Former prime minister Yousaf Raza Gilani, after being unseated from parliament by the Supreme Court, leaves behind a murky record, even as his party elects his replacement. His term in office was tainted with bad governance and serious allegations of corruption, including against some of his close family members. The media took care of him before the Supreme Court did what was expected.
His cabinet fared no better. The first nominee of the party to succeed him was issued warrants for arrest in a case of graft in which Mr Gilani’s own son was involved. It was the shocking so-called ‘ephedrine case’ involving colossal sums. If the favourite nominee cannot stand, the next nominee, who handles the energy portfolio, is equally tarnished by allegations of taking money from the power producers. There are other ministers named in corruption cases who will probably get their comeuppance under a new government. One minister who looked after religion (sic!) is cooling his scared heels for having allegedly cheated pilgrims during Hajj.
Mr Gilani’s government was hounded by an ‘activist’ Supreme Court. It fell foul of the all-powerful military and was run precariously with the help of allies who were skittish at the best of times. Three big partners — the PPP, the ANP and the MQM — banded together because they feared an unforgiving, revengeful opposition. The MQM frequently parted ways — temporarily, of course — and repeatedly called upon the military to step in and establish order. The JUI-F’s Maulana Fazlur Rehman frequently wavered and was hardly a reliable ally for the PPP as the party could never really know which way he was leaning. It is for these reasons of internal uncertainty that the JUI-F and the PML-N have fielded their own candidate for prime ministership. And they are working on the weak spots in the majority that is still holding up, thanks mainly to the masterstroke of President Asif Ali Zardari in taking the PML-Q on board. The MQM can no longer put pressure for more concessions because of the big chunk of the PML-Q seats in parliament. The numbers were with the PPP but there was an outside chance that a new short-term PPP coalition may not come about.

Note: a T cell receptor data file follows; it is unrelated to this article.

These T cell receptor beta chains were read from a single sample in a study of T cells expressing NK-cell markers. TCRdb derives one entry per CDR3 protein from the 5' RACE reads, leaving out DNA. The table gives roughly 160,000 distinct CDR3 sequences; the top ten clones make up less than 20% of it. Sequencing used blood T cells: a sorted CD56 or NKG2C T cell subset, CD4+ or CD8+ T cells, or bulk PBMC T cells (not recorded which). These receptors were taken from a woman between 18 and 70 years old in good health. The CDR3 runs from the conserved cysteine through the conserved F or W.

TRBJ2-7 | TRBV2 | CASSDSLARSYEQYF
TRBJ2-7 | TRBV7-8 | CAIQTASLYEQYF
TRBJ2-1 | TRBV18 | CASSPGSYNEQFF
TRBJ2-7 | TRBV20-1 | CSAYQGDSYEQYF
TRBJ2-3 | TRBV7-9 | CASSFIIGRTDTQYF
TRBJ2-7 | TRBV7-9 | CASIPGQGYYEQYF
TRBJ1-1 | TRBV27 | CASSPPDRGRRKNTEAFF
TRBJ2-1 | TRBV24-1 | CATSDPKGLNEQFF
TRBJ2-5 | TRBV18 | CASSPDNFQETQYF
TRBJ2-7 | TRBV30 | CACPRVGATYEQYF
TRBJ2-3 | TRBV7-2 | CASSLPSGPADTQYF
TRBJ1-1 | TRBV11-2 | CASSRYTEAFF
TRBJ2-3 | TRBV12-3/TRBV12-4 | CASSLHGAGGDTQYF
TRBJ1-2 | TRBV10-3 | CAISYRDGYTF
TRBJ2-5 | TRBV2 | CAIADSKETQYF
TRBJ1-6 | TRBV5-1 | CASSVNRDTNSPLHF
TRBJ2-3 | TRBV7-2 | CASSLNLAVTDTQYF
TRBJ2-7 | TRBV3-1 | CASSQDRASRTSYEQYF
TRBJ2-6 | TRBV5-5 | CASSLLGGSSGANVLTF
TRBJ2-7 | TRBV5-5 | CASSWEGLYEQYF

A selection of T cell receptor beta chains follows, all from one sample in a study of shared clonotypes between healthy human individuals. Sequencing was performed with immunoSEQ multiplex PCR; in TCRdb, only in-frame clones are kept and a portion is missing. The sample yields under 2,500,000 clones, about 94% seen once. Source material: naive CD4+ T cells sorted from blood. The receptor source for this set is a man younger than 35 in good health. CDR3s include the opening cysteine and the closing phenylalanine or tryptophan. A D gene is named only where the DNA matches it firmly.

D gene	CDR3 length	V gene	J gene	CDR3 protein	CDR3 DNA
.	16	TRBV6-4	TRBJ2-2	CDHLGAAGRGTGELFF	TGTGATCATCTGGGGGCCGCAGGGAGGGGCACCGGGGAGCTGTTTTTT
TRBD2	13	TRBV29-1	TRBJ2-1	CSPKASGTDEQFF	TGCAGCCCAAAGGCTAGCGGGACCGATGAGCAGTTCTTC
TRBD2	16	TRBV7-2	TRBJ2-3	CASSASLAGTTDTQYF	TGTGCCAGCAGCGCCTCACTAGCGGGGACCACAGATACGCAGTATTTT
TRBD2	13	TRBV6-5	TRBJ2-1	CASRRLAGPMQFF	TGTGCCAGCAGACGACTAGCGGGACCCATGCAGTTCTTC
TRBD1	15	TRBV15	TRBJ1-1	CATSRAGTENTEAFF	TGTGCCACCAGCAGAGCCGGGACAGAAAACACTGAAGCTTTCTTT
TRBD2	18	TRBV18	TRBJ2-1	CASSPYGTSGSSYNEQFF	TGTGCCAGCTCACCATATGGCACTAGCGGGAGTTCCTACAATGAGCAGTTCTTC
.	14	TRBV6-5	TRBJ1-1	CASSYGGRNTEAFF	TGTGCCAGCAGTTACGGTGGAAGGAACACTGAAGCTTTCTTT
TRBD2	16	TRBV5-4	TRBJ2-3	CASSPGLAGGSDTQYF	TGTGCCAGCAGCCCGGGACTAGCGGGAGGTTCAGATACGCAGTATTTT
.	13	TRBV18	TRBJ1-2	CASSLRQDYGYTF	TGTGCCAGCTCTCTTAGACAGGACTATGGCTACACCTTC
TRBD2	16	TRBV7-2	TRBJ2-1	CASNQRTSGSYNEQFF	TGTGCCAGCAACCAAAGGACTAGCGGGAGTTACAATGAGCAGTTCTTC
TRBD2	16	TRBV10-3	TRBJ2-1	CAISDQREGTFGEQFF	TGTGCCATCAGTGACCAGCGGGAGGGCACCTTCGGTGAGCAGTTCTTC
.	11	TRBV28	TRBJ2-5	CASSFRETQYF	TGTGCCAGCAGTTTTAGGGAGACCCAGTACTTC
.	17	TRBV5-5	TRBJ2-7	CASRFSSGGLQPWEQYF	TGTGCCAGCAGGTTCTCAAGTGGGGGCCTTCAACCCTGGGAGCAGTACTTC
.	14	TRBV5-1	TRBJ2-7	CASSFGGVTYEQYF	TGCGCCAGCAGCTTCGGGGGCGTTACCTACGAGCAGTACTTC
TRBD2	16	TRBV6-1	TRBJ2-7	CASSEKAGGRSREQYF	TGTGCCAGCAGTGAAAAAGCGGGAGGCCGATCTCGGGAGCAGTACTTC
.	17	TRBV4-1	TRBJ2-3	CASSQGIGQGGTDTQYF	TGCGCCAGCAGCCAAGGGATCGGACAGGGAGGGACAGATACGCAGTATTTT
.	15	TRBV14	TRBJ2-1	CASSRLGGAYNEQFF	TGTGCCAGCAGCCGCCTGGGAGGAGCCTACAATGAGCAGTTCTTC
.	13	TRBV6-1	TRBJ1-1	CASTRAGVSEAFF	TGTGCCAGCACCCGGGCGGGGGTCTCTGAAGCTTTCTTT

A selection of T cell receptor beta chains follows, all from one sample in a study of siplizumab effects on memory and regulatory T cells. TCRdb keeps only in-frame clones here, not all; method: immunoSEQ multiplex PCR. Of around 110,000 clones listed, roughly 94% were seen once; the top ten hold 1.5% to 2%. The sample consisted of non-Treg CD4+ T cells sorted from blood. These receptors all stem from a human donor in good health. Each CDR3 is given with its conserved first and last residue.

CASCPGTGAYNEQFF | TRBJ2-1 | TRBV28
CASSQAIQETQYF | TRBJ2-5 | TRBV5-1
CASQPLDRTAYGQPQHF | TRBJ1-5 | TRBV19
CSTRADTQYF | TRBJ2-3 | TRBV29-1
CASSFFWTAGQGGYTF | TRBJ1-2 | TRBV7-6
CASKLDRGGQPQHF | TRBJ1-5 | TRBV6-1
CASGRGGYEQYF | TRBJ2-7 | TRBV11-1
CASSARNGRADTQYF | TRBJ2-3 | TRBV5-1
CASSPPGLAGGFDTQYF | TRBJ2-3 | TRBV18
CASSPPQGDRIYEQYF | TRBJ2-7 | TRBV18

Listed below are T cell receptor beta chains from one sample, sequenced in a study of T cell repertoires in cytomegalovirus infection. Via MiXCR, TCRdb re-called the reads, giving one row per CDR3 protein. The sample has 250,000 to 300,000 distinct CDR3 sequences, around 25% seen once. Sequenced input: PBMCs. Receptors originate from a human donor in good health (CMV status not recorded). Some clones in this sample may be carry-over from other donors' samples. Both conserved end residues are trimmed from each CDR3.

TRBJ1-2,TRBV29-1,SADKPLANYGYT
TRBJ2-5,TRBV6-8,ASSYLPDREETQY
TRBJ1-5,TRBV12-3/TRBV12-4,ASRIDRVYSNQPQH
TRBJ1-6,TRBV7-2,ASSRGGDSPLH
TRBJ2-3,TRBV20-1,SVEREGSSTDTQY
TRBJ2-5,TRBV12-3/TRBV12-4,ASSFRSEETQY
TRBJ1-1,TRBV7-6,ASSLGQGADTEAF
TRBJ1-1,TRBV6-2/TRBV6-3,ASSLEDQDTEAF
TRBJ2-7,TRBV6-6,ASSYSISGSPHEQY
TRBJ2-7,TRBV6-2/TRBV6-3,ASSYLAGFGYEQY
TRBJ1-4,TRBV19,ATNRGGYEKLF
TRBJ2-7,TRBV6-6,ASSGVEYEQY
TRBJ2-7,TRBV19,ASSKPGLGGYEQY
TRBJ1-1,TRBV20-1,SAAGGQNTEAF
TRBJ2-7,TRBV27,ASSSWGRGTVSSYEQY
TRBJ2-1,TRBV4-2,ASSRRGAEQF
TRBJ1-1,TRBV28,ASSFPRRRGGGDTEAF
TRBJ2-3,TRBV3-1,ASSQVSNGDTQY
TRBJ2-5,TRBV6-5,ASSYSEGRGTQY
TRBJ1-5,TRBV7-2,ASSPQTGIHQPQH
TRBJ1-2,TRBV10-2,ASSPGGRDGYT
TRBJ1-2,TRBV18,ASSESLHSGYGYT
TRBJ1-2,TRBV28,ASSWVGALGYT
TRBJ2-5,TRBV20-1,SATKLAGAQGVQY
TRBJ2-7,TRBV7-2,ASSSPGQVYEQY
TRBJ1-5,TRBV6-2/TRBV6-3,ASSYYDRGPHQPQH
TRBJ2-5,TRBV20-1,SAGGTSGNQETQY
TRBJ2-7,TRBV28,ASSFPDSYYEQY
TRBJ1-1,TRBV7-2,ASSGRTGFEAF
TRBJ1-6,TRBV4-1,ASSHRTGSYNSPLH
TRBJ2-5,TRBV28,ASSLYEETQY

The PPP got a rough deal from the military establishment, which would not give it the elbow room it needed to use foreign policy to resolve some of the problems that the Musharraf government had left behind. It also feared this kind of treatment from a ‘dismissed’ Supreme Court because it had gone activist with 6,000 suo motu cases.
Gilani restored the Supreme Court but took his time, meanwhile leaning on the alternative ‘Dogar Court’ by inducting more judges in it. It was a miscalculation that the PPP paid dearly for in the months that followed. It had reposed trust in the new ‘reconciliation’ with the PML-N, little realising that inside that party, old familiar passions of winning through ‘enmity’ rather than opposition were quivering with new life. One lakh lawyers of Pakistan, most of them from Punjab, merged with the PML-N’s ‘long march’, forcing Nawaz Sharif to realise that ‘friendly opposition’ didn’t suit Pakistan after all.
The establishment traditionally did not like the PPP. It had special rancour for President Zardari whose nimble pro-change politics went against the entrenched ideas it had imposed on all governments. And who can decide the circular argument of whether the Supreme Court was encroaching because it wanted to dictate or it was forced to intervene because the government was simply dysfunctional and had to be nudged out because of corruption? Given the fact that most governments in Pakistan end up being corrupt, one has to accept that some of what happened to the Gilani government was unfair.
In Pakistan, corruption is rampant like in most developing countries, but takes a special edge because of uncertainty. Mr Gilani may proudly claim that he almost completed his tenure, but the fact is that he has left behind the same kind of uncertainty that was there in the 1990s, when corruption took root under the ‘toppling’ Article 58. One can only hope that his replacement will fare better.
Published In The Express Tribune, June 23rd, 2012.
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